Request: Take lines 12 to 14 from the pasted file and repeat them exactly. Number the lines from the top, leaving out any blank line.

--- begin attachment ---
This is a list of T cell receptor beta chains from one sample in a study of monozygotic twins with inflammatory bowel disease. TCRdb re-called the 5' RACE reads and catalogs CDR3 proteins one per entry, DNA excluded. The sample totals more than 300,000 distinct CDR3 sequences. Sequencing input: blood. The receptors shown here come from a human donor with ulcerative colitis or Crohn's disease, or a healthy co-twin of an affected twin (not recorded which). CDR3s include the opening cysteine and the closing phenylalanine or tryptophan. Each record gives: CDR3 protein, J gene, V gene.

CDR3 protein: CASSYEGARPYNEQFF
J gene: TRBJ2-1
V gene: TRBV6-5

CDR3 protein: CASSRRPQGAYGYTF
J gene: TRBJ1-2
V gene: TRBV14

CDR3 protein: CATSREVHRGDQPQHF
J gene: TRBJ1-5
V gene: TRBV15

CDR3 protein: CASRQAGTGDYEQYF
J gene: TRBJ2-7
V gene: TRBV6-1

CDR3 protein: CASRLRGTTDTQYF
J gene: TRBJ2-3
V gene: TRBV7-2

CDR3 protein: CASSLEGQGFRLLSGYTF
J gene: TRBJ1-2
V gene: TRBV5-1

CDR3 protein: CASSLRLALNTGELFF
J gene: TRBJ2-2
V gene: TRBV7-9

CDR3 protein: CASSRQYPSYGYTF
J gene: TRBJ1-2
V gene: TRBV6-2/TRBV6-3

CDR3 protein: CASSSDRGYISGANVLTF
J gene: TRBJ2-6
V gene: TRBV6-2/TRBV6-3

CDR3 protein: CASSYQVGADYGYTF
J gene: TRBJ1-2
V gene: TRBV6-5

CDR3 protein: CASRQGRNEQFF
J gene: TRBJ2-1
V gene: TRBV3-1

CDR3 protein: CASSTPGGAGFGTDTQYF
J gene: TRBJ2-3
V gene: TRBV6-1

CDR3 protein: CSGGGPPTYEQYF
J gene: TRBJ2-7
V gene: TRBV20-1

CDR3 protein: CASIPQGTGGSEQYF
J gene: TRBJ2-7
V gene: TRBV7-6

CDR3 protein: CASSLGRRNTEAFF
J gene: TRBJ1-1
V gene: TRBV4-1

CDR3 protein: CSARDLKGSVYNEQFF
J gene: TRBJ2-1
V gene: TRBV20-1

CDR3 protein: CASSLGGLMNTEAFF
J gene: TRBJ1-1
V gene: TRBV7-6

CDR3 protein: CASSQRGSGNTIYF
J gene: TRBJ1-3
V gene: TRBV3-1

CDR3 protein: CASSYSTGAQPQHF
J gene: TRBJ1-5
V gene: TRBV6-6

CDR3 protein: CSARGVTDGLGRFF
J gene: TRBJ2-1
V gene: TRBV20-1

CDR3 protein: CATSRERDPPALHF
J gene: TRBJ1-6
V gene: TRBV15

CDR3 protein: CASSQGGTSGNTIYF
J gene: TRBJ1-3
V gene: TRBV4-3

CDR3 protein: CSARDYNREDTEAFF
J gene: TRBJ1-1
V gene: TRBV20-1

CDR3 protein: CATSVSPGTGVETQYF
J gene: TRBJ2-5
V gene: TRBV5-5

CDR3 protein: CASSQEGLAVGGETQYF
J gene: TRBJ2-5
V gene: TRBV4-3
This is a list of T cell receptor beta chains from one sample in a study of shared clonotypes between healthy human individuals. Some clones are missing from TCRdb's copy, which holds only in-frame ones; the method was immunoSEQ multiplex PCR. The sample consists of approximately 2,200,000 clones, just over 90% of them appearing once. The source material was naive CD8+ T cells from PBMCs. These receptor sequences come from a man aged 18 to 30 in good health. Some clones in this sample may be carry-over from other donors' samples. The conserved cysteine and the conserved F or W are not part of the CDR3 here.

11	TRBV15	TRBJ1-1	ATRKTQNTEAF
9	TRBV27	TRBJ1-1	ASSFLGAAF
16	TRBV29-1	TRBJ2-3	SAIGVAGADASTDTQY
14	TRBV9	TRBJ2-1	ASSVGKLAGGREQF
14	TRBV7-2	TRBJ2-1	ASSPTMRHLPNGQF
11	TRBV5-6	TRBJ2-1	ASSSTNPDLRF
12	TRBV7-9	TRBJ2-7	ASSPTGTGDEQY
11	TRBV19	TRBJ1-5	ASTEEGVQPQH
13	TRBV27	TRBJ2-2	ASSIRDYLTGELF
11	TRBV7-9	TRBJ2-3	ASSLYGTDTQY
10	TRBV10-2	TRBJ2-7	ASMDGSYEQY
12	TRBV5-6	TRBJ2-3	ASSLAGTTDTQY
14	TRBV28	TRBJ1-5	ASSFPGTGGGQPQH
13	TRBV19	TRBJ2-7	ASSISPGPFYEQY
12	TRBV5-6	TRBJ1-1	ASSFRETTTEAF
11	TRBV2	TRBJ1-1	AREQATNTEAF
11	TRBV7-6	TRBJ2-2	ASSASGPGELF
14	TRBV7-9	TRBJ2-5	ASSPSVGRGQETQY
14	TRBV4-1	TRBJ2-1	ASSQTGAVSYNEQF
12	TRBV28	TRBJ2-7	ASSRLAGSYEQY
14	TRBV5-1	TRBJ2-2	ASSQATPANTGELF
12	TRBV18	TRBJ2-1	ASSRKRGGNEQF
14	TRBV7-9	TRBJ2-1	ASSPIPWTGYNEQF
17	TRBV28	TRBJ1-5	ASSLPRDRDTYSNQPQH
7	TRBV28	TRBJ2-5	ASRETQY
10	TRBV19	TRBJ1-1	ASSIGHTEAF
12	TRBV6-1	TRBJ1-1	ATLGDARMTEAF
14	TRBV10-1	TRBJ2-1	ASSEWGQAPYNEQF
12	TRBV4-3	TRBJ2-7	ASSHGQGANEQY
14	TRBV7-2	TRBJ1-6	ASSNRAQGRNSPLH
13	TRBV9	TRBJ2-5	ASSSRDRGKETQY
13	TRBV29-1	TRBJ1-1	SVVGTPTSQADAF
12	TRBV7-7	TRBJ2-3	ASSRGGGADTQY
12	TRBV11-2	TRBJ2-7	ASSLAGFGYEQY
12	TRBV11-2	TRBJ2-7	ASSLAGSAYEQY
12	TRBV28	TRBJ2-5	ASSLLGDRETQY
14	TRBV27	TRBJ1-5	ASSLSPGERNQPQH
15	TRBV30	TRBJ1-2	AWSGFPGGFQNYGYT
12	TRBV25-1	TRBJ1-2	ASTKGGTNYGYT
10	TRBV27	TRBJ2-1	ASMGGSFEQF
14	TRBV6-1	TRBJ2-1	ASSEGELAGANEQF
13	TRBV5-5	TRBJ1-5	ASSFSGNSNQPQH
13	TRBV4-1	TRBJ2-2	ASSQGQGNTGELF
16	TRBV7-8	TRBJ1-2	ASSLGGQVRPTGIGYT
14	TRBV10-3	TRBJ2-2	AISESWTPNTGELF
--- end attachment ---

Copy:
J gene: TRBJ2-7
V gene: TRBV6-1

CDR3 protein: CASRLRGTTDTQYF